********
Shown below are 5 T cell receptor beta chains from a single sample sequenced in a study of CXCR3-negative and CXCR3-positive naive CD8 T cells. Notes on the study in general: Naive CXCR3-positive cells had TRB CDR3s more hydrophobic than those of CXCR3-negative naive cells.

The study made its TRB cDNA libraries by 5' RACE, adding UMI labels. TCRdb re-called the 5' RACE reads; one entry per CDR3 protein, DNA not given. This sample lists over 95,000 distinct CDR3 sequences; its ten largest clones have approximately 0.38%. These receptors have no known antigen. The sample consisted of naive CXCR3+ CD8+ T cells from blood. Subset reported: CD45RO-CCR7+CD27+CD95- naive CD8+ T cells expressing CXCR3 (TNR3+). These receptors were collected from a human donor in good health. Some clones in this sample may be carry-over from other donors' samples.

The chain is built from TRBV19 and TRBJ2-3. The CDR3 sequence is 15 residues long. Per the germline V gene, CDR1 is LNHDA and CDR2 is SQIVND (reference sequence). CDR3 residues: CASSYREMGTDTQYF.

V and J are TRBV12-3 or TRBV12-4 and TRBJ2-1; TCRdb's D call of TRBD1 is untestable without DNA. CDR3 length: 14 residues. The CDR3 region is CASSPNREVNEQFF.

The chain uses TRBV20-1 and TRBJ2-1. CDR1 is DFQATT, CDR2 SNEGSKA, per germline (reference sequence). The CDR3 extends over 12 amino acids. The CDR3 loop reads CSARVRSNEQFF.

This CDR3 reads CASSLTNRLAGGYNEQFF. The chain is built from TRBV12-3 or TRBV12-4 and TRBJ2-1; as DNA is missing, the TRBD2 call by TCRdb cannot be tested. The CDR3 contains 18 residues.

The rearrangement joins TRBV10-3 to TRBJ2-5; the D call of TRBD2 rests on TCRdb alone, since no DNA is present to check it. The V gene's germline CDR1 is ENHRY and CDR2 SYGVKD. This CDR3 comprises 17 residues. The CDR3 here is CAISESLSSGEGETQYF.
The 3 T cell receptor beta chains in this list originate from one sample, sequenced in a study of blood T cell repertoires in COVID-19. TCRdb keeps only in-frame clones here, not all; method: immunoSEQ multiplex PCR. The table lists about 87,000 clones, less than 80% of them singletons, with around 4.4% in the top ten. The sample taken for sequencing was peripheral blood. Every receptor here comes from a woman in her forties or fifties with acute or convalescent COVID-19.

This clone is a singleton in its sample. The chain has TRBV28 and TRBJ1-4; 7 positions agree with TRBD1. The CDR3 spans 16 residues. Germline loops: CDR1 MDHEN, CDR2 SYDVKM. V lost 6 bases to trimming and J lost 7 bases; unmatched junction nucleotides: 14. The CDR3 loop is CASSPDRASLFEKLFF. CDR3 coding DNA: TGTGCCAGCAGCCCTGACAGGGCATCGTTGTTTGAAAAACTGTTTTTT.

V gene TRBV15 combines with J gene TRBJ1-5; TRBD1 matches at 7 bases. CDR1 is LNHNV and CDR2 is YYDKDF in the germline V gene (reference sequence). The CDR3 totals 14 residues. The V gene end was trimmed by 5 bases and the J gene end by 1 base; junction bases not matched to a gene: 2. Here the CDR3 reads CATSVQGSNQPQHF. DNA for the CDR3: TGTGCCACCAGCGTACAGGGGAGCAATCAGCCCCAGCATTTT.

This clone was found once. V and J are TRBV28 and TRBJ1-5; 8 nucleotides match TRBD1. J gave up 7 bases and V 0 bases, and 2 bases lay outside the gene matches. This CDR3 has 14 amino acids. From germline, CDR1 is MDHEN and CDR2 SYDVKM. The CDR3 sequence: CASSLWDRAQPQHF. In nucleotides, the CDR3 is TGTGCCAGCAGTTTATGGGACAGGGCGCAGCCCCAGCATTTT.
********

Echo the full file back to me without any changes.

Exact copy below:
Shown below are 5 T cell receptor beta chains from a single sample sequenced in a study of CXCR3-negative and CXCR3-positive naive CD8 T cells. Notes on the study in general: Naive CXCR3-positive cells had TRB CDR3s more hydrophobic than those of CXCR3-negative naive cells.

The study made its TRB cDNA libraries by 5' RACE, adding UMI labels. TCRdb re-called the 5' RACE reads; one entry per CDR3 protein, DNA not given. This sample lists over 95,000 distinct CDR3 sequences; its ten largest clones have approximately 0.38%. These receptors have no known antigen. The sample consisted of naive CXCR3+ CD8+ T cells from blood. Subset reported: CD45RO-CCR7+CD27+CD95- naive CD8+ T cells expressing CXCR3 (TNR3+). These receptors were collected from a human donor in good health. Some clones in this sample may be carry-over from other donors' samples.

The chain is built from TRBV19 and TRBJ2-3. The CDR3 sequence is 15 residues long. Per the germline V gene, CDR1 is LNHDA and CDR2 is SQIVND (reference sequence). CDR3 residues: CASSYREMGTDTQYF.

V and J are TRBV12-3 or TRBV12-4 and TRBJ2-1; TCRdb's D call of TRBD1 is untestable without DNA. CDR3 length: 14 residues. The CDR3 region is CASSPNREVNEQFF.

The chain uses TRBV20-1 and TRBJ2-1. CDR1 is DFQATT, CDR2 SNEGSKA, per germline (reference sequence). The CDR3 extends over 12 amino acids. The CDR3 loop reads CSARVRSNEQFF.

This CDR3 reads CASSLTNRLAGGYNEQFF. The chain is built from TRBV12-3 or TRBV12-4 and TRBJ2-1; as DNA is missing, the TRBD2 call by TCRdb cannot be tested. The CDR3 contains 18 residues.

The rearrangement joins TRBV10-3 to TRBJ2-5; the D call of TRBD2 rests on TCRdb alone, since no DNA is present to check it. The V gene's germline CDR1 is ENHRY and CDR2 SYGVKD. This CDR3 comprises 17 residues. The CDR3 here is CAISESLSSGEGETQYF.
The 3 T cell receptor beta chains in this list originate from one sample, sequenced in a study of blood T cell repertoires in COVID-19. TCRdb keeps only in-frame clones here, not all; method: immunoSEQ multiplex PCR. The table lists about 87,000 clones, less than 80% of them singletons, with around 4.4% in the top ten. The sample taken for sequencing was peripheral blood. Every receptor here comes from a woman in her forties or fifties with acute or convalescent COVID-19.

This clone is a singleton in its sample. The chain has TRBV28 and TRBJ1-4; 7 positions agree with TRBD1. The CDR3 spans 16 residues. Germline loops: CDR1 MDHEN, CDR2 SYDVKM. V lost 6 bases to trimming and J lost 7 bases; unmatched junction nucleotides: 14. The CDR3 loop is CASSPDRASLFEKLFF. CDR3 coding DNA: TGTGCCAGCAGCCCTGACAGGGCATCGTTGTTTGAAAAACTGTTTTTT.

V gene TRBV15 combines with J gene TRBJ1-5; TRBD1 matches at 7 bases. CDR1 is LNHNV and CDR2 is YYDKDF in the germline V gene (reference sequence). The CDR3 totals 14 residues. The V gene end was trimmed by 5 bases and the J gene end by 1 base; junction bases not matched to a gene: 2. Here the CDR3 reads CATSVQGSNQPQHF. DNA for the CDR3: TGTGCCACCAGCGTACAGGGGAGCAATCAGCCCCAGCATTTT.

This clone was found once. V and J are TRBV28 and TRBJ1-5; 8 nucleotides match TRBD1. J gave up 7 bases and V 0 bases, and 2 bases lay outside the gene matches. This CDR3 has 14 amino acids. From germline, CDR1 is MDHEN and CDR2 SYDVKM. The CDR3 sequence: CASSLWDRAQPQHF. In nucleotides, the CDR3 is TGTGCCAGCAGTTTATGGGACAGGGCGCAGCCCCAGCATTTT.